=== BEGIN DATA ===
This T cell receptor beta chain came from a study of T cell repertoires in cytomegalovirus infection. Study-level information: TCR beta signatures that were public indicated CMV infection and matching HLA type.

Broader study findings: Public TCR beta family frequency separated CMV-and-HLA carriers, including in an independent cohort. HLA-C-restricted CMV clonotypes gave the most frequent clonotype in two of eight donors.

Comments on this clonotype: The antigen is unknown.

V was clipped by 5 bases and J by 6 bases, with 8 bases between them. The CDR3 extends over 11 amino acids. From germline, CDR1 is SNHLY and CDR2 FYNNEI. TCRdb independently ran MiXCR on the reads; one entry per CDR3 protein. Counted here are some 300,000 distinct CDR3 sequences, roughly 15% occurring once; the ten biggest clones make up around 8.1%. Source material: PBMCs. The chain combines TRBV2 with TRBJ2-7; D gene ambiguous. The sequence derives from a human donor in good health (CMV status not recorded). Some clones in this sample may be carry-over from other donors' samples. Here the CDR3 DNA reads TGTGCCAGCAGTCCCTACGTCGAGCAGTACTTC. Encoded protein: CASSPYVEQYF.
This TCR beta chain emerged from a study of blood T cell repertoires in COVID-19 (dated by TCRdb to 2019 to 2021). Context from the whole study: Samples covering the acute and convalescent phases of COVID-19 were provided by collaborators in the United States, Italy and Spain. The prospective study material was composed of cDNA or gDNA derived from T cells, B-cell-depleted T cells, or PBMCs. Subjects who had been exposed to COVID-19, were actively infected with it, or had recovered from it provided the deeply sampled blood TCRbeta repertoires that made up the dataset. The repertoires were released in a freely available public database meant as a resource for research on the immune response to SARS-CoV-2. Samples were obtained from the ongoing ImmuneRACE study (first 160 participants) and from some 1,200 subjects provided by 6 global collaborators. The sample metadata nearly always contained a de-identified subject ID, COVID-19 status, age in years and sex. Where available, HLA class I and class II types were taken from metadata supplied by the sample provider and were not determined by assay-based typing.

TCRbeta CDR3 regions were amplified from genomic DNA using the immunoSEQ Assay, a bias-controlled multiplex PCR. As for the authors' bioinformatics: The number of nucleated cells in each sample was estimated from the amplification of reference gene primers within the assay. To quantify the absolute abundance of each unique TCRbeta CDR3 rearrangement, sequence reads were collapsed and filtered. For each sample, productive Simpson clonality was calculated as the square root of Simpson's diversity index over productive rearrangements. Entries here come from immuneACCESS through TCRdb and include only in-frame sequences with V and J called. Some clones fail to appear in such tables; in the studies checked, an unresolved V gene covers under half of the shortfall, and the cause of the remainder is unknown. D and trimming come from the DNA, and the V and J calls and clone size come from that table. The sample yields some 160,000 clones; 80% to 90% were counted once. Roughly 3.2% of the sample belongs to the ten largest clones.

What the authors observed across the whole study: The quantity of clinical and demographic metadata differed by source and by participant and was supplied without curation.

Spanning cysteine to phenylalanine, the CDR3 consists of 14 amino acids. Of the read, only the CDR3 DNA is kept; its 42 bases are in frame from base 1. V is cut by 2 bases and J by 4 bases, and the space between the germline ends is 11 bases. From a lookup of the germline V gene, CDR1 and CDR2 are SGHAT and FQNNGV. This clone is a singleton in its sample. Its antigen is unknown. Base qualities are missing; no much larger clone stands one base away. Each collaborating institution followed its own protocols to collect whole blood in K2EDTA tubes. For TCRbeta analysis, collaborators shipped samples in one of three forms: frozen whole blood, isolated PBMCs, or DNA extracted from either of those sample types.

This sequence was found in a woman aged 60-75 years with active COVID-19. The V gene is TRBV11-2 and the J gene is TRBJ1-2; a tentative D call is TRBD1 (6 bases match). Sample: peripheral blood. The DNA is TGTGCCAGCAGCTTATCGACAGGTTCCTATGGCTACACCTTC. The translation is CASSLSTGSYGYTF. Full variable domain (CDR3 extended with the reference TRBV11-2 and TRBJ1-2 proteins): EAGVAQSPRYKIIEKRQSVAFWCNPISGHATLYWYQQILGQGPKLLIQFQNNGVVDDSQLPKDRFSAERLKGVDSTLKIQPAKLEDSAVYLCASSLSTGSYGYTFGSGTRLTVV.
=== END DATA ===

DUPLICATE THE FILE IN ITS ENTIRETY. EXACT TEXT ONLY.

This T cell receptor beta chain came from a study of T cell repertoires in cytomegalovirus infection. Study-level information: TCR beta signatures that were public indicated CMV infection and matching HLA type.

Broader study findings: Public TCR beta family frequency separated CMV-and-HLA carriers, including in an independent cohort. HLA-C-restricted CMV clonotypes gave the most frequent clonotype in two of eight donors.

Comments on this clonotype: The antigen is unknown.

V was clipped by 5 bases and J by 6 bases, with 8 bases between them. The CDR3 extends over 11 amino acids. From germline, CDR1 is SNHLY and CDR2 FYNNEI. TCRdb independently ran MiXCR on the reads; one entry per CDR3 protein. Counted here are some 300,000 distinct CDR3 sequences, roughly 15% occurring once; the ten biggest clones make up around 8.1%. Source material: PBMCs. The chain combines TRBV2 with TRBJ2-7; D gene ambiguous. The sequence derives from a human donor in good health (CMV status not recorded). Some clones in this sample may be carry-over from other donors' samples. Here the CDR3 DNA reads TGTGCCAGCAGTCCCTACGTCGAGCAGTACTTC. Encoded protein: CASSPYVEQYF.
This TCR beta chain emerged from a study of blood T cell repertoires in COVID-19 (dated by TCRdb to 2019 to 2021). Context from the whole study: Samples covering the acute and convalescent phases of COVID-19 were provided by collaborators in the United States, Italy and Spain. The prospective study material was composed of cDNA or gDNA derived from T cells, B-cell-depleted T cells, or PBMCs. Subjects who had been exposed to COVID-19, were actively infected with it, or had recovered from it provided the deeply sampled blood TCRbeta repertoires that made up the dataset. The repertoires were released in a freely available public database meant as a resource for research on the immune response to SARS-CoV-2. Samples were obtained from the ongoing ImmuneRACE study (first 160 participants) and from some 1,200 subjects provided by 6 global collaborators. The sample metadata nearly always contained a de-identified subject ID, COVID-19 status, age in years and sex. Where available, HLA class I and class II types were taken from metadata supplied by the sample provider and were not determined by assay-based typing.

TCRbeta CDR3 regions were amplified from genomic DNA using the immunoSEQ Assay, a bias-controlled multiplex PCR. As for the authors' bioinformatics: The number of nucleated cells in each sample was estimated from the amplification of reference gene primers within the assay. To quantify the absolute abundance of each unique TCRbeta CDR3 rearrangement, sequence reads were collapsed and filtered. For each sample, productive Simpson clonality was calculated as the square root of Simpson's diversity index over productive rearrangements. Entries here come from immuneACCESS through TCRdb and include only in-frame sequences with V and J called. Some clones fail to appear in such tables; in the studies checked, an unresolved V gene covers under half of the shortfall, and the cause of the remainder is unknown. D and trimming come from the DNA, and the V and J calls and clone size come from that table. The sample yields some 160,000 clones; 80% to 90% were counted once. Roughly 3.2% of the sample belongs to the ten largest clones.

What the authors observed across the whole study: The quantity of clinical and demographic metadata differed by source and by participant and was supplied without curation.

Spanning cysteine to phenylalanine, the CDR3 consists of 14 amino acids. Of the read, only the CDR3 DNA is kept; its 42 bases are in frame from base 1. V is cut by 2 bases and J by 4 bases, and the space between the germline ends is 11 bases. From a lookup of the germline V gene, CDR1 and CDR2 are SGHAT and FQNNGV. This clone is a singleton in its sample. Its antigen is unknown. Base qualities are missing; no much larger clone stands one base away. Each collaborating institution followed its own protocols to collect whole blood in K2EDTA tubes. For TCRbeta analysis, collaborators shipped samples in one of three forms: frozen whole blood, isolated PBMCs, or DNA extracted from either of those sample types.

This sequence was found in a woman aged 60-75 years with active COVID-19. The V gene is TRBV11-2 and the J gene is TRBJ1-2; a tentative D call is TRBD1 (6 bases match). Sample: peripheral blood. The DNA is TGTGCCAGCAGCTTATCGACAGGTTCCTATGGCTACACCTTC. The translation is CASSLSTGSYGYTF. Full variable domain (CDR3 extended with the reference TRBV11-2 and TRBJ1-2 proteins): EAGVAQSPRYKIIEKRQSVAFWCNPISGHATLYWYQQILGQGPKLLIQFQNNGVVDDSQLPKDRFSAERLKGVDSTLKIQPAKLEDSAVYLCASSLSTGSYGYTFGSGTRLTVV.